Manitoba’s top doctor made an important statement this week about the province’s vaccine mandate. It’s one the provincial government should communicate more forcefully.
When asked by the Free Press Monday during a news conference what the minimum implementation period would be for Manitoba’s proof-of-vaccine rules, Dr. Brent Roussin, the chief provincial public health officer, said it would likely be in force until at least the spring.
"It’s tough to say for sure, but I think we have to expect that this would carry us through the typical respiratory virus season — so through winter into spring," said Dr. Roussin.
Manitoba vaccine mandate to remain for monthsClick to Expand
Posted: 4:20 PM Oct. 18, 2021
WINNIPEG - Manitoba's COVID-19 vaccine mandate is likely to remain in place until at least the spring, chief public health officer Dr. Brent Roussin said Monday, so that the health-care system can handle both the ongoing pandemic and the traditional flu season.
"We review all these things all the time. But I think, given the state of our health-care system and the demands the respiratory virus season will be likely to put on it, it's very likely we'll have to take (the mandate) through this winter," Roussin told reporters.
It was the first time he, or anyone from the provincial government, put a minimum timeline on how long Manitoba’s proof-of-vaccination rules — including those for health-care workers, public school employees and people entering public places such as bars, restaurants and entertainment facilities — would be in place.
It’s a crucial message. It not only gives businesses and not-for-profit organizations some certainty about the rules over the next four to five months (allowing them to plan), it may also encourage some fence-sitters who have not yet been vaccinated to roll up their sleeves and get the shot. The more people know this mandate is not going away any time soon, the more likely they may be to get vaccinated.
It’s a long winter to be stuck at home without access to public amenities most Manitobans are enjoying again.
With influenza season just around the corner (and the likely pressure it will put on the province’s already strained health-care system), the vaccine mandate will be critical in helping protect hospital capacity this winter, Dr. Roussin said. Even with relatively low case counts, there have been close to 100 COVID-19 patients in Manitoba hospitals most days in October (the vast majority of whom are unvaccinated).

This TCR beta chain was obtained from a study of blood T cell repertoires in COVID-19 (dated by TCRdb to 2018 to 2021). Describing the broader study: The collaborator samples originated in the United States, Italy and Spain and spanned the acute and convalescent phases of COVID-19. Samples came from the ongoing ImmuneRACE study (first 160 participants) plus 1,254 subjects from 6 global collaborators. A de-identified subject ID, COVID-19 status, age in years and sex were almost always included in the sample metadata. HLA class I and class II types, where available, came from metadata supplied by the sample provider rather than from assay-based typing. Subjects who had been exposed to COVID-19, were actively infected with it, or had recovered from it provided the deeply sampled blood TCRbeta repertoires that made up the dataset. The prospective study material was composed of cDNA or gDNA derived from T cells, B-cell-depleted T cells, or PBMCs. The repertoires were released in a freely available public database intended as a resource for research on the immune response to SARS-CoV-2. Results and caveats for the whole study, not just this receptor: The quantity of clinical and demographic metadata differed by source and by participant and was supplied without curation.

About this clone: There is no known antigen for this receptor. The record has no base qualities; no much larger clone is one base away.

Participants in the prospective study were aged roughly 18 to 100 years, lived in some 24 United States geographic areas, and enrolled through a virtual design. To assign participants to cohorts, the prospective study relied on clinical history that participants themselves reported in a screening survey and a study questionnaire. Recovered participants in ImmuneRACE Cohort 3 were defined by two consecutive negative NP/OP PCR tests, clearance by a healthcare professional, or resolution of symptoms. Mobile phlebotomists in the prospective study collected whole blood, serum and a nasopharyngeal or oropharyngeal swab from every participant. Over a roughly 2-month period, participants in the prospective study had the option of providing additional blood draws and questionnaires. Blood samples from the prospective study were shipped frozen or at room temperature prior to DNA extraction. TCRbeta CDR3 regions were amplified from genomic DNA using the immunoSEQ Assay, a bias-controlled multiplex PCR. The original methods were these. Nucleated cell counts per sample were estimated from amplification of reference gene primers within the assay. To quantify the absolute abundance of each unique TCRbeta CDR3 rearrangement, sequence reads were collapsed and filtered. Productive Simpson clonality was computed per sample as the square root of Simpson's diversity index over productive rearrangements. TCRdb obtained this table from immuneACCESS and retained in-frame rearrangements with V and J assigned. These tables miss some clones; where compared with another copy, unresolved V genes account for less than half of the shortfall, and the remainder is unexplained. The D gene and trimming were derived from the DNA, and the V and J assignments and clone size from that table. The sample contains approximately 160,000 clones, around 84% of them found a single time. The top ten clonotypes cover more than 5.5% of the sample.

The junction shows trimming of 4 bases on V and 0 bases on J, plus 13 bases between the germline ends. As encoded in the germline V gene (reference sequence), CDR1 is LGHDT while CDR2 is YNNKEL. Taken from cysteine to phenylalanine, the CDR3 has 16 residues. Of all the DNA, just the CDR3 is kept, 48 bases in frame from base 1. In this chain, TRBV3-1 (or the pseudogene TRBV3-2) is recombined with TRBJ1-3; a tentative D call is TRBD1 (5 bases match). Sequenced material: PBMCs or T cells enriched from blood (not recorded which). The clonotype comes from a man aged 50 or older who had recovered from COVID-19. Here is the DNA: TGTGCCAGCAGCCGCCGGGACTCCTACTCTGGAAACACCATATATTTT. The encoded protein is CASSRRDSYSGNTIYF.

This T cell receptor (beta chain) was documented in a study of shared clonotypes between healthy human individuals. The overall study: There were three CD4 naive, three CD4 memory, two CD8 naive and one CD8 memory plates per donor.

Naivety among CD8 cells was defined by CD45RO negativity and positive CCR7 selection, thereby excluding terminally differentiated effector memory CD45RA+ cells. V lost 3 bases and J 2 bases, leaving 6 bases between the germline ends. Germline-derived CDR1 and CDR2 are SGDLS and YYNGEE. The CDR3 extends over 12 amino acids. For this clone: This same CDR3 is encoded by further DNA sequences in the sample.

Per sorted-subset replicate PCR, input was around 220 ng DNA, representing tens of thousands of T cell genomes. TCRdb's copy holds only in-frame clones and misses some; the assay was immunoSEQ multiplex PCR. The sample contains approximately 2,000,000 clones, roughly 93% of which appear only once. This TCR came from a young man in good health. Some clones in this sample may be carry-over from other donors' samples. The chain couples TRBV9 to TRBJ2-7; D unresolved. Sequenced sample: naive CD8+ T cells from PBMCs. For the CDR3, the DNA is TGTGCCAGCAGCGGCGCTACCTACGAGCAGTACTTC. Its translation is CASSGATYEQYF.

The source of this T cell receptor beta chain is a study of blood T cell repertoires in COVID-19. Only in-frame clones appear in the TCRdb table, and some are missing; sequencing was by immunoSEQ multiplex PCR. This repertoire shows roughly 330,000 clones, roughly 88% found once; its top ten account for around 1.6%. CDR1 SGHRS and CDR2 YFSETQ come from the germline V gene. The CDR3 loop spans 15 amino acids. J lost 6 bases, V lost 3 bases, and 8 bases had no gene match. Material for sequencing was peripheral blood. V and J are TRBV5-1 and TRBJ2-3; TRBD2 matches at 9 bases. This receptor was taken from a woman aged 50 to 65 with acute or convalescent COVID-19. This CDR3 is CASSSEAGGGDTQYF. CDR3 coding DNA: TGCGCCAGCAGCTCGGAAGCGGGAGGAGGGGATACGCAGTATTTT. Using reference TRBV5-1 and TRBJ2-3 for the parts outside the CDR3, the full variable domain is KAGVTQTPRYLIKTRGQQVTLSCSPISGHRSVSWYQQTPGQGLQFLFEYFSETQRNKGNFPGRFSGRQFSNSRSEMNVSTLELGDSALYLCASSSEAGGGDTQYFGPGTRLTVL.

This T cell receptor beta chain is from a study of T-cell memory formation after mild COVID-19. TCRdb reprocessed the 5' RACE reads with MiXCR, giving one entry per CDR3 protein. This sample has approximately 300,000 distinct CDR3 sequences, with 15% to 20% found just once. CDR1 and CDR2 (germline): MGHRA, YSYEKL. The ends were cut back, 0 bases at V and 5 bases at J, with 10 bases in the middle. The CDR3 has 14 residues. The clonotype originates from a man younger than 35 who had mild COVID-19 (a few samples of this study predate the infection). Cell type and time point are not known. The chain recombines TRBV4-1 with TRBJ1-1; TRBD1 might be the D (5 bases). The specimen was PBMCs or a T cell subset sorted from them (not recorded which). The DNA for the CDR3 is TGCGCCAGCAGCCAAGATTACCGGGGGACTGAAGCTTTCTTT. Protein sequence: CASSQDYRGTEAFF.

It is manageable, but it wouldn’t take much — including an influx of patients with respiratory illnesses — to force hospitals to cancel elective surgeries again to free up medical beds.
There is compelling evidence that the province’s proof-of-vaccination policy is helping contain the spread of COVID-19. The requirement to show a vaccine QR code to enter most non-essential indoor public places has been in effect for nearly two months. Since then, the hospitality, entertainment and cultural sectors have returned to near-normal operations.
People are physically interacting again in large numbers. Because they are fully vaccinated (and wearing masks indoors most of the time), the transmission of the virus has been minimal.
It has been more than three weeks since the Winnipeg Jets opened Canada Life Centre to near-capacity crowds. So far, public-health officials have found no evidence of significant transmission at those events.
COVID-19 case counts have ticked up somewhat in Manitoba since early September. However, the increases have been largely concentrated in areas with relatively low vaccine uptake, including in the Southern Health region. Case counts in Winnipeg, where vaccine uptake is the highest in the province, have been stable.
Manitoba’s vaccine mandate could extend beyond the spring and into the summer if public-health officials deem it necessary to contain the spread of COVID-19. That assessment will be made at the appropriate time. In the meantime, the province should issue regular bulletins to the public that vaccine mandates will be in force at least until the spring. That message should be communicated loudly and often.